- The Washington Times - Monday, November 17, 2008

ANALYSIS/OPINION:

“The past is the past,” Gov. Sarah Palin declared at her first and only official press conference of the 2008 presidential campaign season, which, oddly enough, was held after the election. “It’s behind us.” Is it?

Mrs. Palin is in front of the media more now that the campaign has ended than she ever was as a candidate. Mrs. Palin, who it seems criticizes the media for her woes every time she moves her lips, is now providing as much fodder as possible to the McCain campaign staff she claims treated her badly.

While Republican Govs. Haley Barbour of Mississippi, Bobby Jindal of Louisiana and Tim Pawlenty of Minnesota sat down last Wednesday at the Republican Governors’ Association (RGA) annual meeting to evaluate what went wrong in 2008, Mrs. Palin was on a different mission: how to set things right for herself in 2012.

Before headlining an RGA panel discussion titled “Looking Toward the Future,” Mrs. Palin held a much-touted press conference in which she answered a grand total of three questions. The Alaskan governor is certainly looking toward the future - hers.

Mrs. Palin is hoping to create a bright future that includes an even more prestigious title than vice president. She started paving her way to the Oval Office before her running mate had even ended his concession speech. Having been denied the chance to deliver her own concession speech/2012 declaration announcement at that event, she had to wait a day or two to make her ambitions abundantly clear.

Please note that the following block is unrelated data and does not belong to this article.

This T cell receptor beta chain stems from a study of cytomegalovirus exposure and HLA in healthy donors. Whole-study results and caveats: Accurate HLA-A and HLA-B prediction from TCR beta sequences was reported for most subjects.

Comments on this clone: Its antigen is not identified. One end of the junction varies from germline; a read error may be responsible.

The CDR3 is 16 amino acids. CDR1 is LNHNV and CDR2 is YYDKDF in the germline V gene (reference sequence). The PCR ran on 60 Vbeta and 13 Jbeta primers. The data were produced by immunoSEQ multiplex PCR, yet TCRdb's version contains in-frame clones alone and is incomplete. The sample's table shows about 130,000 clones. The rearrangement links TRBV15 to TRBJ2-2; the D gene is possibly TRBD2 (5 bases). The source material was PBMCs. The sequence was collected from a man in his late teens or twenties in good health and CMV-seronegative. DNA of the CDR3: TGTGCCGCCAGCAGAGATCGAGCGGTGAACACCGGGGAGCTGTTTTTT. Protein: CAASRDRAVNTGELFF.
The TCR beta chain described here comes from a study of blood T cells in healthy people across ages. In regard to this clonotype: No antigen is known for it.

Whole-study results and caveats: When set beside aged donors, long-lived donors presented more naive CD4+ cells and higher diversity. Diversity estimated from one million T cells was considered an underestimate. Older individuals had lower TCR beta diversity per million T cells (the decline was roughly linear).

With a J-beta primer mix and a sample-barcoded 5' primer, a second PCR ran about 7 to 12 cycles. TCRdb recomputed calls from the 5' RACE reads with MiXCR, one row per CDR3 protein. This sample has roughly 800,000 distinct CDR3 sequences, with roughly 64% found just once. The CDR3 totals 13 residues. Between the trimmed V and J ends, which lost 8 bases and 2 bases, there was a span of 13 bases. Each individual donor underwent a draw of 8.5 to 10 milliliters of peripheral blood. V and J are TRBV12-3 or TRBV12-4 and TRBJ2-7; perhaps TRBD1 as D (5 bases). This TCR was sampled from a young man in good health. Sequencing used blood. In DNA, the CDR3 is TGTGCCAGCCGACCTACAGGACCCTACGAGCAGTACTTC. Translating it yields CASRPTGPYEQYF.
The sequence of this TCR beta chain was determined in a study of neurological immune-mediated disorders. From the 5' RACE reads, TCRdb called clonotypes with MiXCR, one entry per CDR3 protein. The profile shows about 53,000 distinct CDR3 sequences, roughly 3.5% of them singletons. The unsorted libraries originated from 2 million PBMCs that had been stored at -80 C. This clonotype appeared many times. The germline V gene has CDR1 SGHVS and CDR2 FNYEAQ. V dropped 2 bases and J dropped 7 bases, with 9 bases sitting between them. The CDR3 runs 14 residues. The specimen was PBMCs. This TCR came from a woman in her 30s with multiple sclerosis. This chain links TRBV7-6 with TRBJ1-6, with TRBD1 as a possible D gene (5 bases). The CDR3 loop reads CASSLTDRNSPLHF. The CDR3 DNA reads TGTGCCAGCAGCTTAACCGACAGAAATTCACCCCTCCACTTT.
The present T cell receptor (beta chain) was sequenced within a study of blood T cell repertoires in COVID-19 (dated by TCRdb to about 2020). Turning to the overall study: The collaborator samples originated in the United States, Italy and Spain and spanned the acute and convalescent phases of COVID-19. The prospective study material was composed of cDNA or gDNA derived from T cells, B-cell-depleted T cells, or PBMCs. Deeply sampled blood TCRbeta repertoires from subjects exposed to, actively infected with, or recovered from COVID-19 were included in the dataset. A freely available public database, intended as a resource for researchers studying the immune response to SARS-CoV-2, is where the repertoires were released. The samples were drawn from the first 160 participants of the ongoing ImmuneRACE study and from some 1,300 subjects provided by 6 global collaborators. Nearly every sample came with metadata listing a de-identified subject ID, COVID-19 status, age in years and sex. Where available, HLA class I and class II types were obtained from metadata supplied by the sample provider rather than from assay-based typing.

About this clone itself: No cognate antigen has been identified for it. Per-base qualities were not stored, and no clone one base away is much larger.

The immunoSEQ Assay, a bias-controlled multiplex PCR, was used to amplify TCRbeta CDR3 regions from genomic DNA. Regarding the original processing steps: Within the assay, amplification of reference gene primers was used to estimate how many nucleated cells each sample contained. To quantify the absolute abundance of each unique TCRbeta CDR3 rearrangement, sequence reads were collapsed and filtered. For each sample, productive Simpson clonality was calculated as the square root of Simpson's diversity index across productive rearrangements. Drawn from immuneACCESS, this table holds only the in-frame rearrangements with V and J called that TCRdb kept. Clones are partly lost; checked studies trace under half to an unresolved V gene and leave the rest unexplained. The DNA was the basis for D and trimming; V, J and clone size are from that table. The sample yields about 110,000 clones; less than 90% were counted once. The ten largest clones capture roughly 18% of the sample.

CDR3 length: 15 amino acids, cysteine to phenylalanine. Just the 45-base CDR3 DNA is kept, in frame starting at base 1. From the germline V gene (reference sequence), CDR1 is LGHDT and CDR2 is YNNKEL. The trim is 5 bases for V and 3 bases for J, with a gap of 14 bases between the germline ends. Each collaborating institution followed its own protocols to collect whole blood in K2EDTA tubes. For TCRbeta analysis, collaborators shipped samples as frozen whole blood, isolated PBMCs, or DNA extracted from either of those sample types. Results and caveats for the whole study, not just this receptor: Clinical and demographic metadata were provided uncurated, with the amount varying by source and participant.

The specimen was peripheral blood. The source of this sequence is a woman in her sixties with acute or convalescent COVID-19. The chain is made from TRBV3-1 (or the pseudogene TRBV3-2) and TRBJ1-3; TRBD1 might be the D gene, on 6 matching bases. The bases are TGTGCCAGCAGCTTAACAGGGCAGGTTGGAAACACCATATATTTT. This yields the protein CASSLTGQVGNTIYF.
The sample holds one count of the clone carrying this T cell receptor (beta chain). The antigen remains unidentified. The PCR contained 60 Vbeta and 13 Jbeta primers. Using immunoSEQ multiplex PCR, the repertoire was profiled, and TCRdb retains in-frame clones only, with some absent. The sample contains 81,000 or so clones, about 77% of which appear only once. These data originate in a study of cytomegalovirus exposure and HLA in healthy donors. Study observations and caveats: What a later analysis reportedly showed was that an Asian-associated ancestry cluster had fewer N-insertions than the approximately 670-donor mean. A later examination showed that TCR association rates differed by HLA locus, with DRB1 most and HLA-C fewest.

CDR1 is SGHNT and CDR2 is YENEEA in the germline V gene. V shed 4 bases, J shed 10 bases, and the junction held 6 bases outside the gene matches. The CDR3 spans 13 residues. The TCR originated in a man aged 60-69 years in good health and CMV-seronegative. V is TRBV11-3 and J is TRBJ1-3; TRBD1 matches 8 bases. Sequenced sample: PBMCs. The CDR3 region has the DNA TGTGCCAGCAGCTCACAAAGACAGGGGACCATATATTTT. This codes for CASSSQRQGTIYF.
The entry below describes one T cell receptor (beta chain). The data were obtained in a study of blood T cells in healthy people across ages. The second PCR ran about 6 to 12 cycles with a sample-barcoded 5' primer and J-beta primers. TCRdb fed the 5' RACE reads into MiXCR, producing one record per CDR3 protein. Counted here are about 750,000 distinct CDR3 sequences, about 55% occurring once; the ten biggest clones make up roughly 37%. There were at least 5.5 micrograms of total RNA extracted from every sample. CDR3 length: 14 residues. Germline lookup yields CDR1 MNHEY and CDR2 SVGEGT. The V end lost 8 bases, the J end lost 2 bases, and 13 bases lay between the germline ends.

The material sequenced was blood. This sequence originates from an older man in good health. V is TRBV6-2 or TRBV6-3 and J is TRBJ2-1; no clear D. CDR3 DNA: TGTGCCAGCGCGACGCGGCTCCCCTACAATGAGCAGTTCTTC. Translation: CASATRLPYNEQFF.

But the future race to the White House won’t be easy. Her fellow Republican governors who appeared on other RGA panels - Mr. Barbour, Mr. Pawlenty and Mr. Jindal - as well as Florida’s Charlie Crist and South Carolina’s Mark Sanford, all consider themselves poised for higher office. And, I imagine, they at least slightly resent the fact Mrs. Palin was the governor tapped for a position she neither deserved nor understood.

Mrs. Palin, while brilliant in her role as campaign attack dog, is far from being the only up-and-coming GOP governor with a defined constituency and interesting future prospects. She will face stiff competition not only from fellow governors, but also from the likes of former New York City Mayor Rudy Giuliani, former Massachusetts’s Gov. Mitt Romney and Arkansas’ Mike Huckabee in her pursuit of national office. Who knows? Maybe even Newt Gingrich.

Starting this early, it’s clear where Mrs. Palin has set her sights, and it’s clear she has no intention of looking back at Team McCain. Indeed, when she went “rogue” during the campaign, Mrs. Palin seemed rather desperate not to drown on Mr. McCain’s sinking ship. Mrs. Palin knew she alone would be held responsible for Mr. McCain’s loss if she didn’t go on her own offensive, so she threw away the campaign talking points and started to set sail in her own one-woman lifeboat.